The symmetrical and clear design shows Jones' study of the works of Palladio (on site in Italy) as well as his study of Palladio's texts. The design has seven bays with slight emphasis on the three central bays--which have balconies and are flanked by columns (as opposed to the pilasters at the ends). Coupled pilasters bracket the ends. The bottom register uses the Ionic order while the top uses the Corinthian. Carved festoons are at the level of the capitals of the top register. The roof line is balustraded. Banqueting House Inigo Jones 1619-1622 Inigo Jones was born in London in 1573. He received no formal training but he was able to journey abroad where he gained insight and knowledge of architecture. A royal protégé, he was appointed Surveyor to Henry, Prince of Wales in 1610. In 1613 he was appointed Surveyor of the King's Works. This coincided with Jones' second Italian journey during which he visited northern Italy and studied Palladio's villas. On Jones' return to London he was given the post of Surveyor-General to the Office of Works. Under this title he became involved with a number of large scale houses, churches, and palaces for King James I. Although Jones' work often lack originality, he was an important figure in architecture because he was the first person to introduce the classical architecture of Rome and the Italian Renaissance to Gothic England. As Surveyor of the King's Works (1615-1642), Jones' most important assignment was this reception hall, used for state banquets, formal receptions, presentations of masques, and other important royal events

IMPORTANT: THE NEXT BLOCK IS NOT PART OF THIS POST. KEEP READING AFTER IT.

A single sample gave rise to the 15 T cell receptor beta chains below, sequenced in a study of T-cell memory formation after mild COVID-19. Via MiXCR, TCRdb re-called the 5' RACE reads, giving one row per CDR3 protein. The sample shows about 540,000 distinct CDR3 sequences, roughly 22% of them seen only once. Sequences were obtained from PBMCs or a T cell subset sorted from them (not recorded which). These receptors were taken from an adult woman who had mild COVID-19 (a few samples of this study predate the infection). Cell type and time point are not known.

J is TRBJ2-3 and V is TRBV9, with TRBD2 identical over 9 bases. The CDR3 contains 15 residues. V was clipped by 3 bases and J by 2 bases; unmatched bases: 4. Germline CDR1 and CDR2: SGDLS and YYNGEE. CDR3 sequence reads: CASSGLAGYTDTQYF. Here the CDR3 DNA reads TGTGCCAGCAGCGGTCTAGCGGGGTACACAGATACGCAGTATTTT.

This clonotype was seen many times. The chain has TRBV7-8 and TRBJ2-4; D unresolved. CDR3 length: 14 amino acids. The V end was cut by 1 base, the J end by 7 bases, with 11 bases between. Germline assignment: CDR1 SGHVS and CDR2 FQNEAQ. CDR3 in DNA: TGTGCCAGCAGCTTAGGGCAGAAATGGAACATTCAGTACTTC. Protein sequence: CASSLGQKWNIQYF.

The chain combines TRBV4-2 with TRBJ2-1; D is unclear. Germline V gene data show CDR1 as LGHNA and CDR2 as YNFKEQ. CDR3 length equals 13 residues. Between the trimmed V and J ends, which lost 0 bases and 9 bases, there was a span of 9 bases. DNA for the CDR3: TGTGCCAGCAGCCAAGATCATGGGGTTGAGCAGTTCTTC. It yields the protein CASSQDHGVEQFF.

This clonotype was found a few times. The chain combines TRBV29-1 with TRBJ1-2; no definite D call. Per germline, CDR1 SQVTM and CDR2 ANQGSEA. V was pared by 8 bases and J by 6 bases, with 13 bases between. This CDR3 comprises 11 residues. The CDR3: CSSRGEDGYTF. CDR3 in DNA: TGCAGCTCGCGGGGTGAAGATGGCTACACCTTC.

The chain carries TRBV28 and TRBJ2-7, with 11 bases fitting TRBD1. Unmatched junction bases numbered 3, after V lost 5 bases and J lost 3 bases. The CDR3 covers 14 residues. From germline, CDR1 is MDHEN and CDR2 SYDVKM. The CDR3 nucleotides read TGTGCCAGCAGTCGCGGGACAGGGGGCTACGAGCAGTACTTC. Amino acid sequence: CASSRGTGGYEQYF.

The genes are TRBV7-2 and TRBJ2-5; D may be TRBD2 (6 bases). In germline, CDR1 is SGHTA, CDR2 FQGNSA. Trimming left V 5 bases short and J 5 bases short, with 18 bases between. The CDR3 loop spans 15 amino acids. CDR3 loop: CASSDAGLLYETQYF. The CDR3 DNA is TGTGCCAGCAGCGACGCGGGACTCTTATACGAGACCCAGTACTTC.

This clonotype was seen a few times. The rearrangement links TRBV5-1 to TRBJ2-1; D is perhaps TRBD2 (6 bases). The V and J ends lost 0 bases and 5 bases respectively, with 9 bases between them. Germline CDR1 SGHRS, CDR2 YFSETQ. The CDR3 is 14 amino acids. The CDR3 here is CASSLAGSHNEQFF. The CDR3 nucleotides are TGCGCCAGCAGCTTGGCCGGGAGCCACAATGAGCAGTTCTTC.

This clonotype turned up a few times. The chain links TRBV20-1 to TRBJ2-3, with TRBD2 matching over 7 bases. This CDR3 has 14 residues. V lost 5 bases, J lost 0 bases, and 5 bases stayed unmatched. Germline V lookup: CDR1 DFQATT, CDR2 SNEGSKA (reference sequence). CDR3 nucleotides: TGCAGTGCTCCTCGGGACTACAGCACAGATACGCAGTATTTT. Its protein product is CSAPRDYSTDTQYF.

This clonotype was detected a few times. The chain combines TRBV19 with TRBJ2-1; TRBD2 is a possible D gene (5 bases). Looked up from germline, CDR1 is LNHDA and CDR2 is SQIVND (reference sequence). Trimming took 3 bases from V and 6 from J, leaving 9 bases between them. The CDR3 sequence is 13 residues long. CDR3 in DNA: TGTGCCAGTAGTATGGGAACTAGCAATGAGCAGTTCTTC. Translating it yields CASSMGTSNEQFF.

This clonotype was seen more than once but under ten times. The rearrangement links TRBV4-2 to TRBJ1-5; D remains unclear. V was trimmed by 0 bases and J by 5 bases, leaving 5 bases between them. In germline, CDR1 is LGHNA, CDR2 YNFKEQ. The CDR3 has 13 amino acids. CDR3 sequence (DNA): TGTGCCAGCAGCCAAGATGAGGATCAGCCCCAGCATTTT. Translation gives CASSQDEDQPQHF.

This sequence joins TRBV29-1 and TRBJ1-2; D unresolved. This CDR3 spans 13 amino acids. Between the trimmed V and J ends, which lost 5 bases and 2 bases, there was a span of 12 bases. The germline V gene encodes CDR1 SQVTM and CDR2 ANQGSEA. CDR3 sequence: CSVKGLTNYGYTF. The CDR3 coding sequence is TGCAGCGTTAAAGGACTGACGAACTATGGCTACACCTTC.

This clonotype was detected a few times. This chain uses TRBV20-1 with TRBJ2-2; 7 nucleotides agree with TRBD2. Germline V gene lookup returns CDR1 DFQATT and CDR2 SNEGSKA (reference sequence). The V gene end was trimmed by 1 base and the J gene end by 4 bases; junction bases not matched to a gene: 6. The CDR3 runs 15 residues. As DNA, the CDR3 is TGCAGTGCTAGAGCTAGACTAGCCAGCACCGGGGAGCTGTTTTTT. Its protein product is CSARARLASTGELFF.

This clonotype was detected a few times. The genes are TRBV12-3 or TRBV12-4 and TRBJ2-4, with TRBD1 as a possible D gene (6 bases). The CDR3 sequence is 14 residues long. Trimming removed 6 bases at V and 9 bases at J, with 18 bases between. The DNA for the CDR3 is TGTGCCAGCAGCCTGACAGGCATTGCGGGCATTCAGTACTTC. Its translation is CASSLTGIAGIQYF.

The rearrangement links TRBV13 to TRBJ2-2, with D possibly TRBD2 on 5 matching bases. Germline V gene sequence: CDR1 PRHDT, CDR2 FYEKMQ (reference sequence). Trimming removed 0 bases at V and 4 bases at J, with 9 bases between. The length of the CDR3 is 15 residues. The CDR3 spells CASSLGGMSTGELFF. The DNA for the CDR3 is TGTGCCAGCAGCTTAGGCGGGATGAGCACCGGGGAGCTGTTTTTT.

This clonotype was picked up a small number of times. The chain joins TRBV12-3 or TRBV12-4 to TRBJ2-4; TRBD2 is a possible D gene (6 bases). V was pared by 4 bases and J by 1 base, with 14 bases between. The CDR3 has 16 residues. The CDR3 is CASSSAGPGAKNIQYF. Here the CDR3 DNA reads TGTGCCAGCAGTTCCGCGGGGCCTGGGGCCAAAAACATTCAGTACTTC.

Rebuilt London's most famous buildings after the devastating fire of 1666
His plan for rebuilding London after the fire shows many of the principles of modern city planning (integration of elements of architecture and sculpture together with attention to the entire ambiance of the setting)
Also was an inventor, experimental scientist, and professor of astronomy
Rebuilt more than fifty churches
Most famous and grandest is St. Paul's in London but several other of his buildings are still in use in London and throughout England